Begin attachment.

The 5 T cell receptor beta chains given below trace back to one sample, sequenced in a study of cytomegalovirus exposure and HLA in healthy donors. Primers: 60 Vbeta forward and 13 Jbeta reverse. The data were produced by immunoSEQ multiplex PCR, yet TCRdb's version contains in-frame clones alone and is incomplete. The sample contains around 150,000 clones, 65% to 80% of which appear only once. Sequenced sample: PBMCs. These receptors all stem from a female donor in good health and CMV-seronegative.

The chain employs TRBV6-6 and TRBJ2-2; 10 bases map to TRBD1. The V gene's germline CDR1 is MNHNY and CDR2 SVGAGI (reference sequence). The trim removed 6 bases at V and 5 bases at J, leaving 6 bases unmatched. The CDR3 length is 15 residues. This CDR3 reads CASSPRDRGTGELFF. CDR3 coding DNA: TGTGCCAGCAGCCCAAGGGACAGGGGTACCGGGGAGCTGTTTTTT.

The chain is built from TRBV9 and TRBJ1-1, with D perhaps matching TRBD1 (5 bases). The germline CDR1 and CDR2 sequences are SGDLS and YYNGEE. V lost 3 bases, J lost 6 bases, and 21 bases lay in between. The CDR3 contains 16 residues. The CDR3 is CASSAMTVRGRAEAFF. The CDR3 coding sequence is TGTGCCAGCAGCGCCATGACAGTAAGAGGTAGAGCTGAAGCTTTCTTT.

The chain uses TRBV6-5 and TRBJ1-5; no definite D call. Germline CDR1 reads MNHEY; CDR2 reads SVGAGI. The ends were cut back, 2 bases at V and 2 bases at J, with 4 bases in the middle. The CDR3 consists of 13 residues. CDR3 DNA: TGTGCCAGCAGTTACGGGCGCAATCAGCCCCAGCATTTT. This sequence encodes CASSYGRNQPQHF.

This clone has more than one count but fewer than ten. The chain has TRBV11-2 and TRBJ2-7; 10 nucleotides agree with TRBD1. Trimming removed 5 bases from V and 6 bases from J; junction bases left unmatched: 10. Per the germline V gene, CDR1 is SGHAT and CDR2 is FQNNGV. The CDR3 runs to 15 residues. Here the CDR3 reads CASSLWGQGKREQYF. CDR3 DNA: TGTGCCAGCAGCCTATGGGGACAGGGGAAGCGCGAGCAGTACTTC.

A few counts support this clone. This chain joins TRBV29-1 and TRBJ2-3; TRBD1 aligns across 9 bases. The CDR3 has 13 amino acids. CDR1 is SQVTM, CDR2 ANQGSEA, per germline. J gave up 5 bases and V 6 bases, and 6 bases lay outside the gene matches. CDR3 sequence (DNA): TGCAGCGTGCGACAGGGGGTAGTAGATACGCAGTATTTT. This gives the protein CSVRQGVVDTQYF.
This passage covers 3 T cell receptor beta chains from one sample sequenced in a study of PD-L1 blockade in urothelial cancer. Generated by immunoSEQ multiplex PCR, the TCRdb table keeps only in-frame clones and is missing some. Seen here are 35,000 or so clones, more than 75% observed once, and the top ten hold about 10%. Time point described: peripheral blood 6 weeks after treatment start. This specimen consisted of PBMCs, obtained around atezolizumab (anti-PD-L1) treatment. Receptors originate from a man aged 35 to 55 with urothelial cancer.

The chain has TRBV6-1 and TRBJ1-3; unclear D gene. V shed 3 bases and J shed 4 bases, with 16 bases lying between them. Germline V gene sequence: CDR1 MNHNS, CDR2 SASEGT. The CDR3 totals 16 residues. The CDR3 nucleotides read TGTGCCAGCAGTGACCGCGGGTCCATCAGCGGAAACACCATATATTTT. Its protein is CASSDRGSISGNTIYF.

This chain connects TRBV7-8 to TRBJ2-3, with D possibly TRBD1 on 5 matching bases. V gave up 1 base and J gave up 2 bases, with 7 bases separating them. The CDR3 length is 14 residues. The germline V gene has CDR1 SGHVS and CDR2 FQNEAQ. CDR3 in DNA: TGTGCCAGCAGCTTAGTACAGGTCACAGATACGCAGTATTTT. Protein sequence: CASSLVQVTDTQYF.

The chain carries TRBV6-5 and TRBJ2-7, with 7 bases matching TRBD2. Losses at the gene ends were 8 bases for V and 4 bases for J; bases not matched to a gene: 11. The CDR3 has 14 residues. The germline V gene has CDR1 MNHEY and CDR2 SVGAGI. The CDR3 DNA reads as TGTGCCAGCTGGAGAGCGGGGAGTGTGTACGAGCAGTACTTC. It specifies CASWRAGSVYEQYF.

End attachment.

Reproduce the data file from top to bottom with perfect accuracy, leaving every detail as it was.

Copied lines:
The 5 T cell receptor beta chains given below trace back to one sample, sequenced in a study of cytomegalovirus exposure and HLA in healthy donors. Primers: 60 Vbeta forward and 13 Jbeta reverse. The data were produced by immunoSEQ multiplex PCR, yet TCRdb's version contains in-frame clones alone and is incomplete. The sample contains around 150,000 clones, 65% to 80% of which appear only once. Sequenced sample: PBMCs. These receptors all stem from a female donor in good health and CMV-seronegative.

The chain employs TRBV6-6 and TRBJ2-2; 10 bases map to TRBD1. The V gene's germline CDR1 is MNHNY and CDR2 SVGAGI (reference sequence). The trim removed 6 bases at V and 5 bases at J, leaving 6 bases unmatched. The CDR3 length is 15 residues. This CDR3 reads CASSPRDRGTGELFF. CDR3 coding DNA: TGTGCCAGCAGCCCAAGGGACAGGGGTACCGGGGAGCTGTTTTTT.

The chain is built from TRBV9 and TRBJ1-1, with D perhaps matching TRBD1 (5 bases). The germline CDR1 and CDR2 sequences are SGDLS and YYNGEE. V lost 3 bases, J lost 6 bases, and 21 bases lay in between. The CDR3 contains 16 residues. The CDR3 is CASSAMTVRGRAEAFF. The CDR3 coding sequence is TGTGCCAGCAGCGCCATGACAGTAAGAGGTAGAGCTGAAGCTTTCTTT.

The chain uses TRBV6-5 and TRBJ1-5; no definite D call. Germline CDR1 reads MNHEY; CDR2 reads SVGAGI. The ends were cut back, 2 bases at V and 2 bases at J, with 4 bases in the middle. The CDR3 consists of 13 residues. CDR3 DNA: TGTGCCAGCAGTTACGGGCGCAATCAGCCCCAGCATTTT. This sequence encodes CASSYGRNQPQHF.

This clone has more than one count but fewer than ten. The chain has TRBV11-2 and TRBJ2-7; 10 nucleotides agree with TRBD1. Trimming removed 5 bases from V and 6 bases from J; junction bases left unmatched: 10. Per the germline V gene, CDR1 is SGHAT and CDR2 is FQNNGV. The CDR3 runs to 15 residues. Here the CDR3 reads CASSLWGQGKREQYF. CDR3 DNA: TGTGCCAGCAGCCTATGGGGACAGGGGAAGCGCGAGCAGTACTTC.

A few counts support this clone. This chain joins TRBV29-1 and TRBJ2-3; TRBD1 aligns across 9 bases. The CDR3 has 13 amino acids. CDR1 is SQVTM, CDR2 ANQGSEA, per germline. J gave up 5 bases and V 6 bases, and 6 bases lay outside the gene matches. CDR3 sequence (DNA): TGCAGCGTGCGACAGGGGGTAGTAGATACGCAGTATTTT. This gives the protein CSVRQGVVDTQYF.
This passage covers 3 T cell receptor beta chains from one sample sequenced in a study of PD-L1 blockade in urothelial cancer. Generated by immunoSEQ multiplex PCR, the TCRdb table keeps only in-frame clones and is missing some. Seen here are 35,000 or so clones, more than 75% observed once, and the top ten hold about 10%. Time point described: peripheral blood 6 weeks after treatment start. This specimen consisted of PBMCs, obtained around atezolizumab (anti-PD-L1) treatment. Receptors originate from a man aged 35 to 55 with urothelial cancer.

The chain has TRBV6-1 and TRBJ1-3; unclear D gene. V shed 3 bases and J shed 4 bases, with 16 bases lying between them. Germline V gene sequence: CDR1 MNHNS, CDR2 SASEGT. The CDR3 totals 16 residues. The CDR3 nucleotides read TGTGCCAGCAGTGACCGCGGGTCCATCAGCGGAAACACCATATATTTT. Its protein is CASSDRGSISGNTIYF.

This chain connects TRBV7-8 to TRBJ2-3, with D possibly TRBD1 on 5 matching bases. V gave up 1 base and J gave up 2 bases, with 7 bases separating them. The CDR3 length is 14 residues. The germline V gene has CDR1 SGHVS and CDR2 FQNEAQ. CDR3 in DNA: TGTGCCAGCAGCTTAGTACAGGTCACAGATACGCAGTATTTT. Protein sequence: CASSLVQVTDTQYF.

The chain carries TRBV6-5 and TRBJ2-7, with 7 bases matching TRBD2. Losses at the gene ends were 8 bases for V and 4 bases for J; bases not matched to a gene: 11. The CDR3 has 14 residues. The germline V gene has CDR1 MNHEY and CDR2 SVGAGI. The CDR3 DNA reads as TGTGCCAGCTGGAGAGCGGGGAGTGTGTACGAGCAGTACTTC. It specifies CASWRAGSVYEQYF.